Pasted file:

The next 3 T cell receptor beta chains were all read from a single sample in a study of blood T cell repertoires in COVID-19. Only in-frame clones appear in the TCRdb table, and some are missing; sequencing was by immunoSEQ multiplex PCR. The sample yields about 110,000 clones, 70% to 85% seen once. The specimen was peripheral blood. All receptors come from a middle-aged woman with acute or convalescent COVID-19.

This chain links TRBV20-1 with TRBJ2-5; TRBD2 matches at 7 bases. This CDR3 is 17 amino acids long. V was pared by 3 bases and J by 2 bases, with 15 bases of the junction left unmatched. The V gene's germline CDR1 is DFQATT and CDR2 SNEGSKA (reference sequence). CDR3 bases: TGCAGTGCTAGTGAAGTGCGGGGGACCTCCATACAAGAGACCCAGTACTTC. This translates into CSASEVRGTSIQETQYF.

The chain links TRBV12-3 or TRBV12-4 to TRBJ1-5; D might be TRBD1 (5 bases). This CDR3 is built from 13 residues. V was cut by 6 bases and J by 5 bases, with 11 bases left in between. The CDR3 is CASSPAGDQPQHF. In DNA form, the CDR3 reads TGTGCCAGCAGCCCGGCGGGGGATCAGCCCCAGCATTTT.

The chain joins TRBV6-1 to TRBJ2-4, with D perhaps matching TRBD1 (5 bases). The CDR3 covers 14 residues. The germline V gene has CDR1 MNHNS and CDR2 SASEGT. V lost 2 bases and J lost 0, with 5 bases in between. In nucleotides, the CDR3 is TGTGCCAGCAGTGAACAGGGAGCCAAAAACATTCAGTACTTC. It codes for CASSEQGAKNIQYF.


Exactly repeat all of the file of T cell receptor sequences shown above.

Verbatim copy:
The next 3 T cell receptor beta chains were all read from a single sample in a study of blood T cell repertoires in COVID-19. Only in-frame clones appear in the TCRdb table, and some are missing; sequencing was by immunoSEQ multiplex PCR. The sample yields about 110,000 clones, 70% to 85% seen once. The specimen was peripheral blood. All receptors come from a middle-aged woman with acute or convalescent COVID-19.

This chain links TRBV20-1 with TRBJ2-5; TRBD2 matches at 7 bases. This CDR3 is 17 amino acids long. V was pared by 3 bases and J by 2 bases, with 15 bases of the junction left unmatched. The V gene's germline CDR1 is DFQATT and CDR2 SNEGSKA (reference sequence). CDR3 bases: TGCAGTGCTAGTGAAGTGCGGGGGACCTCCATACAAGAGACCCAGTACTTC. This translates into CSASEVRGTSIQETQYF.

The chain links TRBV12-3 or TRBV12-4 to TRBJ1-5; D might be TRBD1 (5 bases). This CDR3 is built from 13 residues. V was cut by 6 bases and J by 5 bases, with 11 bases left in between. The CDR3 is CASSPAGDQPQHF. In DNA form, the CDR3 reads TGTGCCAGCAGCCCGGCGGGGGATCAGCCCCAGCATTTT.

The chain joins TRBV6-1 to TRBJ2-4, with D perhaps matching TRBD1 (5 bases). The CDR3 covers 14 residues. The germline V gene has CDR1 MNHNS and CDR2 SASEGT. V lost 2 bases and J lost 0, with 5 bases in between. In nucleotides, the CDR3 is TGTGCCAGCAGTGAACAGGGAGCCAAAAACATTCAGTACTTC. It codes for CASSEQGAKNIQYF.